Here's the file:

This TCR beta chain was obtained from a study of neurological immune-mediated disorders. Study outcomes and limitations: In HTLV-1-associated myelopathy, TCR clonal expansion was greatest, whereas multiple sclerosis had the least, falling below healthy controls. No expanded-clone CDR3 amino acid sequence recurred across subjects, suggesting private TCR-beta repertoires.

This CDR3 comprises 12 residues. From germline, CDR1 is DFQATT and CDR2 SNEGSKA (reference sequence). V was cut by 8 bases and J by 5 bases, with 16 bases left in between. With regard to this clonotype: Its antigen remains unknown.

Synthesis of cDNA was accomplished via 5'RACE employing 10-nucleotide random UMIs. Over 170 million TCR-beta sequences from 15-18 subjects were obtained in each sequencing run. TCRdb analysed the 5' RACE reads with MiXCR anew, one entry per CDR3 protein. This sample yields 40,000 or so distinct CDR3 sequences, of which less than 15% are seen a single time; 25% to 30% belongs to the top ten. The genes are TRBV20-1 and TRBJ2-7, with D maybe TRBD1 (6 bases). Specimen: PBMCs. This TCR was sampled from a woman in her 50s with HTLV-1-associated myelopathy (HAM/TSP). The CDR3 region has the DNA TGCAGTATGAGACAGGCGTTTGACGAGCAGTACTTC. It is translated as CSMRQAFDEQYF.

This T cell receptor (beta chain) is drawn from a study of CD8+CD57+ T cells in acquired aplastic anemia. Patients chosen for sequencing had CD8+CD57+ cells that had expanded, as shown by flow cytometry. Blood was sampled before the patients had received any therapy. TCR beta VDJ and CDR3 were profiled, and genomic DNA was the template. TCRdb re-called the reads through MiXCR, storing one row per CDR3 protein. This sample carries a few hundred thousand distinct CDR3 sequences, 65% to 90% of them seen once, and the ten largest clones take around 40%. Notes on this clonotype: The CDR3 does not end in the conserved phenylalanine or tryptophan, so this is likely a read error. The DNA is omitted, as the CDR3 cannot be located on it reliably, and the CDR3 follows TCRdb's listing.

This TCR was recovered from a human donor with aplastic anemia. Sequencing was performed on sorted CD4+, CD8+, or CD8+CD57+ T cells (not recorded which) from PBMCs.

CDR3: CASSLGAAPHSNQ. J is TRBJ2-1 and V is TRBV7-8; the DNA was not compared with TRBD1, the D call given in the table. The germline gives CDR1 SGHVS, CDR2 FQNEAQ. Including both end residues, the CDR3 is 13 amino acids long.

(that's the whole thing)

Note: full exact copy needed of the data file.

This TCR beta chain was obtained from a study of neurological immune-mediated disorders. Study outcomes and limitations: In HTLV-1-associated myelopathy, TCR clonal expansion was greatest, whereas multiple sclerosis had the least, falling below healthy controls. No expanded-clone CDR3 amino acid sequence recurred across subjects, suggesting private TCR-beta repertoires.

This CDR3 comprises 12 residues. From germline, CDR1 is DFQATT and CDR2 SNEGSKA (reference sequence). V was cut by 8 bases and J by 5 bases, with 16 bases left in between. With regard to this clonotype: Its antigen remains unknown.

Synthesis of cDNA was accomplished via 5'RACE employing 10-nucleotide random UMIs. Over 170 million TCR-beta sequences from 15-18 subjects were obtained in each sequencing run. TCRdb analysed the 5' RACE reads with MiXCR anew, one entry per CDR3 protein. This sample yields 40,000 or so distinct CDR3 sequences, of which less than 15% are seen a single time; 25% to 30% belongs to the top ten. The genes are TRBV20-1 and TRBJ2-7, with D maybe TRBD1 (6 bases). Specimen: PBMCs. This TCR was sampled from a woman in her 50s with HTLV-1-associated myelopathy (HAM/TSP). The CDR3 region has the DNA TGCAGTATGAGACAGGCGTTTGACGAGCAGTACTTC. It is translated as CSMRQAFDEQYF.

This T cell receptor (beta chain) is drawn from a study of CD8+CD57+ T cells in acquired aplastic anemia. Patients chosen for sequencing had CD8+CD57+ cells that had expanded, as shown by flow cytometry. Blood was sampled before the patients had received any therapy. TCR beta VDJ and CDR3 were profiled, and genomic DNA was the template. TCRdb re-called the reads through MiXCR, storing one row per CDR3 protein. This sample carries a few hundred thousand distinct CDR3 sequences, 65% to 90% of them seen once, and the ten largest clones take around 40%. Notes on this clonotype: The CDR3 does not end in the conserved phenylalanine or tryptophan, so this is likely a read error. The DNA is omitted, as the CDR3 cannot be located on it reliably, and the CDR3 follows TCRdb's listing.

This TCR was recovered from a human donor with aplastic anemia. Sequencing was performed on sorted CD4+, CD8+, or CD8+CD57+ T cells (not recorded which) from PBMCs.

CDR3: CASSLGAAPHSNQ. J is TRBJ2-1 and V is TRBV7-8; the DNA was not compared with TRBD1, the D call given in the table. The germline gives CDR1 SGHVS, CDR2 FQNEAQ. Including both end residues, the CDR3 is 13 amino acids long.